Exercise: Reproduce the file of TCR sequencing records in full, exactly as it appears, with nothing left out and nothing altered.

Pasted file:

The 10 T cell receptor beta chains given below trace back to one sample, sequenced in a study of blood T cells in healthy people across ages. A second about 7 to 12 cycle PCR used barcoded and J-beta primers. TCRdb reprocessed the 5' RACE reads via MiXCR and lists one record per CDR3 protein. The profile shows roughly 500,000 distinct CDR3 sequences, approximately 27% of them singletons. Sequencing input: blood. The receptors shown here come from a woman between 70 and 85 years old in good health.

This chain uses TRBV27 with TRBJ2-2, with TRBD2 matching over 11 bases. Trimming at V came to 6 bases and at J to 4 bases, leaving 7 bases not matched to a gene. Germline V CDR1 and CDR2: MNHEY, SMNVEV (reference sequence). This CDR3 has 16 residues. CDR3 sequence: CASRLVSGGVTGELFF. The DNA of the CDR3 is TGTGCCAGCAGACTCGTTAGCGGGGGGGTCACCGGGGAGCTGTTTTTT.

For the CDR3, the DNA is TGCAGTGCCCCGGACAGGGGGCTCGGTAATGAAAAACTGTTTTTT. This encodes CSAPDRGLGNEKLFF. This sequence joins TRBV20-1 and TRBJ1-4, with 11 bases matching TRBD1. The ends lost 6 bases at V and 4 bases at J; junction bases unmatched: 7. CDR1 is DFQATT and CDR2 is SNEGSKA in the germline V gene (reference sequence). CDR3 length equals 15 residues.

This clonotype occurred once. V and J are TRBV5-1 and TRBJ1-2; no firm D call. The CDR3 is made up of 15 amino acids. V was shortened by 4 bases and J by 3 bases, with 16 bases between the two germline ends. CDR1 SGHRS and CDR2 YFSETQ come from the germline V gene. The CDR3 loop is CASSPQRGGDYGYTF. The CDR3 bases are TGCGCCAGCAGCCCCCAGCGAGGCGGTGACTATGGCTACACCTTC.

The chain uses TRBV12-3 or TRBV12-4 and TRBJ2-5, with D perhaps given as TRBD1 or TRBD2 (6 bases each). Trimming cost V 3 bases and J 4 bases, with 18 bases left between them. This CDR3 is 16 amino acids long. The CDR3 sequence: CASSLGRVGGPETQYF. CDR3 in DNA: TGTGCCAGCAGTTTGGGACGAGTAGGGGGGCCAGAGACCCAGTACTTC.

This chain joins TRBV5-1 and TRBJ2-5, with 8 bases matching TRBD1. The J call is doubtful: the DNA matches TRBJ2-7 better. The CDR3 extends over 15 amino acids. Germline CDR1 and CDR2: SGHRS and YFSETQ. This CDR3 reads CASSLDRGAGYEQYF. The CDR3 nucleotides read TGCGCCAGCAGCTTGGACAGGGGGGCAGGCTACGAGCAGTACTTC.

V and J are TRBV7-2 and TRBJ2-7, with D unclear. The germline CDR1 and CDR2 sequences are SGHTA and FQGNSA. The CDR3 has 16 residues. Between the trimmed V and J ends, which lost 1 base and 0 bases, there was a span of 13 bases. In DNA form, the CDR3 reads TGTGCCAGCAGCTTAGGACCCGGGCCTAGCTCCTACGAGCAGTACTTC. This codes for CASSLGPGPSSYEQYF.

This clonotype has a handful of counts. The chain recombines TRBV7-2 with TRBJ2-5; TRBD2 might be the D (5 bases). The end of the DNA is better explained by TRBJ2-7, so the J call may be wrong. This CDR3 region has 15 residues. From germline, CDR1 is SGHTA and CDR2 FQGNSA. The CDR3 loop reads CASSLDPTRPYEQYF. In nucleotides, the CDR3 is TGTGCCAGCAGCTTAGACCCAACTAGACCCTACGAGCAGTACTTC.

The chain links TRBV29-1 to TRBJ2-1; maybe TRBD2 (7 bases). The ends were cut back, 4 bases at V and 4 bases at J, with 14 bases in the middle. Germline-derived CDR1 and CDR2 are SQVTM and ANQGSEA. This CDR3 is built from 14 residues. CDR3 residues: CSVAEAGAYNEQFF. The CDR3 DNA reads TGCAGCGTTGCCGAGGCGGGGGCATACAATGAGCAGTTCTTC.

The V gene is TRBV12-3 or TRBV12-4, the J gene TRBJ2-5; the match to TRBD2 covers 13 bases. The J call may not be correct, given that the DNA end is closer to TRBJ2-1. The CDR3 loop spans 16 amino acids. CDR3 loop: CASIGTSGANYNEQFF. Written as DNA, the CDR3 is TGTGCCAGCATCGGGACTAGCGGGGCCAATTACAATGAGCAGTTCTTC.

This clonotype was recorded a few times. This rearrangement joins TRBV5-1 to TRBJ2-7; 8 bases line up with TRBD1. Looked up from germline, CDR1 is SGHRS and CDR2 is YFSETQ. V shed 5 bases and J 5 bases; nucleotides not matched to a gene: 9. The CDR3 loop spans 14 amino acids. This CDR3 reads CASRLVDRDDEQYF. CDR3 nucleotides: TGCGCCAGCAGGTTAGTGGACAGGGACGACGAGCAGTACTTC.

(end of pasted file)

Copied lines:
The 10 T cell receptor beta chains given below trace back to one sample, sequenced in a study of blood T cells in healthy people across ages. A second about 7 to 12 cycle PCR used barcoded and J-beta primers. TCRdb reprocessed the 5' RACE reads via MiXCR and lists one record per CDR3 protein. The profile shows roughly 500,000 distinct CDR3 sequences, approximately 27% of them singletons. Sequencing input: blood. The receptors shown here come from a woman between 70 and 85 years old in good health.

This chain uses TRBV27 with TRBJ2-2, with TRBD2 matching over 11 bases. Trimming at V came to 6 bases and at J to 4 bases, leaving 7 bases not matched to a gene. Germline V CDR1 and CDR2: MNHEY, SMNVEV (reference sequence). This CDR3 has 16 residues. CDR3 sequence: CASRLVSGGVTGELFF. The DNA of the CDR3 is TGTGCCAGCAGACTCGTTAGCGGGGGGGTCACCGGGGAGCTGTTTTTT.

For the CDR3, the DNA is TGCAGTGCCCCGGACAGGGGGCTCGGTAATGAAAAACTGTTTTTT. This encodes CSAPDRGLGNEKLFF. This sequence joins TRBV20-1 and TRBJ1-4, with 11 bases matching TRBD1. The ends lost 6 bases at V and 4 bases at J; junction bases unmatched: 7. CDR1 is DFQATT and CDR2 is SNEGSKA in the germline V gene (reference sequence). CDR3 length equals 15 residues.

This clonotype occurred once. V and J are TRBV5-1 and TRBJ1-2; no firm D call. The CDR3 is made up of 15 amino acids. V was shortened by 4 bases and J by 3 bases, with 16 bases between the two germline ends. CDR1 SGHRS and CDR2 YFSETQ come from the germline V gene. The CDR3 loop is CASSPQRGGDYGYTF. The CDR3 bases are TGCGCCAGCAGCCCCCAGCGAGGCGGTGACTATGGCTACACCTTC.

The chain uses TRBV12-3 or TRBV12-4 and TRBJ2-5, with D perhaps given as TRBD1 or TRBD2 (6 bases each). Trimming cost V 3 bases and J 4 bases, with 18 bases left between them. This CDR3 is 16 amino acids long. The CDR3 sequence: CASSLGRVGGPETQYF. CDR3 in DNA: TGTGCCAGCAGTTTGGGACGAGTAGGGGGGCCAGAGACCCAGTACTTC.

This chain joins TRBV5-1 and TRBJ2-5, with 8 bases matching TRBD1. The J call is doubtful: the DNA matches TRBJ2-7 better. The CDR3 extends over 15 amino acids. Germline CDR1 and CDR2: SGHRS and YFSETQ. This CDR3 reads CASSLDRGAGYEQYF. The CDR3 nucleotides read TGCGCCAGCAGCTTGGACAGGGGGGCAGGCTACGAGCAGTACTTC.

V and J are TRBV7-2 and TRBJ2-7, with D unclear. The germline CDR1 and CDR2 sequences are SGHTA and FQGNSA. The CDR3 has 16 residues. Between the trimmed V and J ends, which lost 1 base and 0 bases, there was a span of 13 bases. In DNA form, the CDR3 reads TGTGCCAGCAGCTTAGGACCCGGGCCTAGCTCCTACGAGCAGTACTTC. This codes for CASSLGPGPSSYEQYF.

This clonotype has a handful of counts. The chain recombines TRBV7-2 with TRBJ2-5; TRBD2 might be the D (5 bases). The end of the DNA is better explained by TRBJ2-7, so the J call may be wrong. This CDR3 region has 15 residues. From germline, CDR1 is SGHTA and CDR2 FQGNSA. The CDR3 loop reads CASSLDPTRPYEQYF. In nucleotides, the CDR3 is TGTGCCAGCAGCTTAGACCCAACTAGACCCTACGAGCAGTACTTC.

The chain links TRBV29-1 to TRBJ2-1; maybe TRBD2 (7 bases). The ends were cut back, 4 bases at V and 4 bases at J, with 14 bases in the middle. Germline-derived CDR1 and CDR2 are SQVTM and ANQGSEA. This CDR3 is built from 14 residues. CDR3 residues: CSVAEAGAYNEQFF. The CDR3 DNA reads TGCAGCGTTGCCGAGGCGGGGGCATACAATGAGCAGTTCTTC.

The V gene is TRBV12-3 or TRBV12-4, the J gene TRBJ2-5; the match to TRBD2 covers 13 bases. The J call may not be correct, given that the DNA end is closer to TRBJ2-1. The CDR3 loop spans 16 amino acids. CDR3 loop: CASIGTSGANYNEQFF. Written as DNA, the CDR3 is TGTGCCAGCATCGGGACTAGCGGGGCCAATTACAATGAGCAGTTCTTC.

This clonotype was recorded a few times. This rearrangement joins TRBV5-1 to TRBJ2-7; 8 bases line up with TRBD1. Looked up from germline, CDR1 is SGHRS and CDR2 is YFSETQ. V shed 5 bases and J 5 bases; nucleotides not matched to a gene: 9. The CDR3 loop spans 14 amino acids. This CDR3 reads CASRLVDRDDEQYF. CDR3 nucleotides: TGCGCCAGCAGGTTAGTGGACAGGGACGACGAGCAGTACTTC.